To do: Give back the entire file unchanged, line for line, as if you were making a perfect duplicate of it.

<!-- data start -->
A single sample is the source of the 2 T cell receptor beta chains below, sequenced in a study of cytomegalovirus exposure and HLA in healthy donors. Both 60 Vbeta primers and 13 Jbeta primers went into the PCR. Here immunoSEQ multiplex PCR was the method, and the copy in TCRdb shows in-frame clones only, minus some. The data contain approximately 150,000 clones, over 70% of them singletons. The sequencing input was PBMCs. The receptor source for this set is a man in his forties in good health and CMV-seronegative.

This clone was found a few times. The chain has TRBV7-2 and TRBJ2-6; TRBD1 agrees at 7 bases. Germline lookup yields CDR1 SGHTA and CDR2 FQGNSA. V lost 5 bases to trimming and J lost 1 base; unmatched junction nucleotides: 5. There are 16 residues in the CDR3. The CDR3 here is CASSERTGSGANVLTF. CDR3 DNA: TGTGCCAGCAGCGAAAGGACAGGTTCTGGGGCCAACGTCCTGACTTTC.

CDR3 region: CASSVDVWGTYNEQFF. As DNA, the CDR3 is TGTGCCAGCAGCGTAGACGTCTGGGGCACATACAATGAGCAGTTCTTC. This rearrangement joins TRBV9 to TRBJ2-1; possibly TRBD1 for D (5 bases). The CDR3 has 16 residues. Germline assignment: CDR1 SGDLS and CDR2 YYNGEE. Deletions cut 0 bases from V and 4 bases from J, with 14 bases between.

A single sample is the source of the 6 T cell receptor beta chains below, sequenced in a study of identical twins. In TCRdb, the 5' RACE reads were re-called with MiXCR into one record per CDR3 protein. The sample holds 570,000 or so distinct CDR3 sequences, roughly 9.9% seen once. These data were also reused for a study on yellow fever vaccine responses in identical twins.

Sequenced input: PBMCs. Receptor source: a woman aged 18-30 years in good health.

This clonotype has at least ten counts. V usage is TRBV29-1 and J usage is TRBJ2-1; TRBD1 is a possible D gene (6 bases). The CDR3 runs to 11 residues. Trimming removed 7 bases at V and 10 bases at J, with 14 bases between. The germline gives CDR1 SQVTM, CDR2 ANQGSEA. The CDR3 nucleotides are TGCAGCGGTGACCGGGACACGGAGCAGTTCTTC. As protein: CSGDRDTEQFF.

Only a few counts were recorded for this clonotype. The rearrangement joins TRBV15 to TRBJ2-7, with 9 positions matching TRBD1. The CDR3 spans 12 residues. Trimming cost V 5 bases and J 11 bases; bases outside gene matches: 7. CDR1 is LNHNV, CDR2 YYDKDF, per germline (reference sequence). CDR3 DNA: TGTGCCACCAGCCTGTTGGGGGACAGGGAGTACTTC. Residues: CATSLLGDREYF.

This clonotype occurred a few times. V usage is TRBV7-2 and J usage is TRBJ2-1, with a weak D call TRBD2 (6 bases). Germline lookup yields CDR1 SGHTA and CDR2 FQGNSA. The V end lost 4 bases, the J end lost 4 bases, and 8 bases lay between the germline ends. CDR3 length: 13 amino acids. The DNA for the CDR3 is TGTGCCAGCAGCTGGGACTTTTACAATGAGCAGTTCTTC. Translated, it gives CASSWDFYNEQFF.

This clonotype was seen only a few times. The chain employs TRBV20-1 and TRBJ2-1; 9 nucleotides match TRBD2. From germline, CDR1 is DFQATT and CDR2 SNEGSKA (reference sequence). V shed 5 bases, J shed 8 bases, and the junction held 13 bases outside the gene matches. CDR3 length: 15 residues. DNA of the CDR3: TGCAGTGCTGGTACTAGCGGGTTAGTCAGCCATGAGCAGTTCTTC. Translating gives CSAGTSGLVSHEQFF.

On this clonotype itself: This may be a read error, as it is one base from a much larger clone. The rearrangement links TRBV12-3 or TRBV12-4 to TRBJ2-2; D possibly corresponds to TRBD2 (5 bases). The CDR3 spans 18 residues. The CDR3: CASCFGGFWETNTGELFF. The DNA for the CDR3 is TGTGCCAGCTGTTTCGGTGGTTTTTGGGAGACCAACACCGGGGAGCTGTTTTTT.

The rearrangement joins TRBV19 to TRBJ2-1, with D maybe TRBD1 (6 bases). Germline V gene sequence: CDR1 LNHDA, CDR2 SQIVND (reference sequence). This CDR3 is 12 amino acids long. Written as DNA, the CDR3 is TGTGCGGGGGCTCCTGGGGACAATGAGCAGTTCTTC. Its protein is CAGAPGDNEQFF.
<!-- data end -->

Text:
A single sample is the source of the 2 T cell receptor beta chains below, sequenced in a study of cytomegalovirus exposure and HLA in healthy donors. Both 60 Vbeta primers and 13 Jbeta primers went into the PCR. Here immunoSEQ multiplex PCR was the method, and the copy in TCRdb shows in-frame clones only, minus some. The data contain approximately 150,000 clones, over 70% of them singletons. The sequencing input was PBMCs. The receptor source for this set is a man in his forties in good health and CMV-seronegative.

This clone was found a few times. The chain has TRBV7-2 and TRBJ2-6; TRBD1 agrees at 7 bases. Germline lookup yields CDR1 SGHTA and CDR2 FQGNSA. V lost 5 bases to trimming and J lost 1 base; unmatched junction nucleotides: 5. There are 16 residues in the CDR3. The CDR3 here is CASSERTGSGANVLTF. CDR3 DNA: TGTGCCAGCAGCGAAAGGACAGGTTCTGGGGCCAACGTCCTGACTTTC.

CDR3 region: CASSVDVWGTYNEQFF. As DNA, the CDR3 is TGTGCCAGCAGCGTAGACGTCTGGGGCACATACAATGAGCAGTTCTTC. This rearrangement joins TRBV9 to TRBJ2-1; possibly TRBD1 for D (5 bases). The CDR3 has 16 residues. Germline assignment: CDR1 SGDLS and CDR2 YYNGEE. Deletions cut 0 bases from V and 4 bases from J, with 14 bases between.

A single sample is the source of the 6 T cell receptor beta chains below, sequenced in a study of identical twins. In TCRdb, the 5' RACE reads were re-called with MiXCR into one record per CDR3 protein. The sample holds 570,000 or so distinct CDR3 sequences, roughly 9.9% seen once. These data were also reused for a study on yellow fever vaccine responses in identical twins.

Sequenced input: PBMCs. Receptor source: a woman aged 18-30 years in good health.

This clonotype has at least ten counts. V usage is TRBV29-1 and J usage is TRBJ2-1; TRBD1 is a possible D gene (6 bases). The CDR3 runs to 11 residues. Trimming removed 7 bases at V and 10 bases at J, with 14 bases between. The germline gives CDR1 SQVTM, CDR2 ANQGSEA. The CDR3 nucleotides are TGCAGCGGTGACCGGGACACGGAGCAGTTCTTC. As protein: CSGDRDTEQFF.

Only a few counts were recorded for this clonotype. The rearrangement joins TRBV15 to TRBJ2-7, with 9 positions matching TRBD1. The CDR3 spans 12 residues. Trimming cost V 5 bases and J 11 bases; bases outside gene matches: 7. CDR1 is LNHNV, CDR2 YYDKDF, per germline (reference sequence). CDR3 DNA: TGTGCCACCAGCCTGTTGGGGGACAGGGAGTACTTC. Residues: CATSLLGDREYF.

This clonotype occurred a few times. V usage is TRBV7-2 and J usage is TRBJ2-1, with a weak D call TRBD2 (6 bases). Germline lookup yields CDR1 SGHTA and CDR2 FQGNSA. The V end lost 4 bases, the J end lost 4 bases, and 8 bases lay between the germline ends. CDR3 length: 13 amino acids. The DNA for the CDR3 is TGTGCCAGCAGCTGGGACTTTTACAATGAGCAGTTCTTC. Translated, it gives CASSWDFYNEQFF.

This clonotype was seen only a few times. The chain employs TRBV20-1 and TRBJ2-1; 9 nucleotides match TRBD2. From germline, CDR1 is DFQATT and CDR2 SNEGSKA (reference sequence). V shed 5 bases, J shed 8 bases, and the junction held 13 bases outside the gene matches. CDR3 length: 15 residues. DNA of the CDR3: TGCAGTGCTGGTACTAGCGGGTTAGTCAGCCATGAGCAGTTCTTC. Translating gives CSAGTSGLVSHEQFF.

On this clonotype itself: This may be a read error, as it is one base from a much larger clone. The rearrangement links TRBV12-3 or TRBV12-4 to TRBJ2-2; D possibly corresponds to TRBD2 (5 bases). The CDR3 spans 18 residues. The CDR3: CASCFGGFWETNTGELFF. The DNA for the CDR3 is TGTGCCAGCTGTTTCGGTGGTTTTTGGGAGACCAACACCGGGGAGCTGTTTTTT.

The rearrangement joins TRBV19 to TRBJ2-1, with D maybe TRBD1 (6 bases). Germline V gene sequence: CDR1 LNHDA, CDR2 SQIVND (reference sequence). This CDR3 is 12 amino acids long. Written as DNA, the CDR3 is TGTGCGGGGGCTCCTGGGGACAATGAGCAGTTCTTC. Its protein is CAGAPGDNEQFF.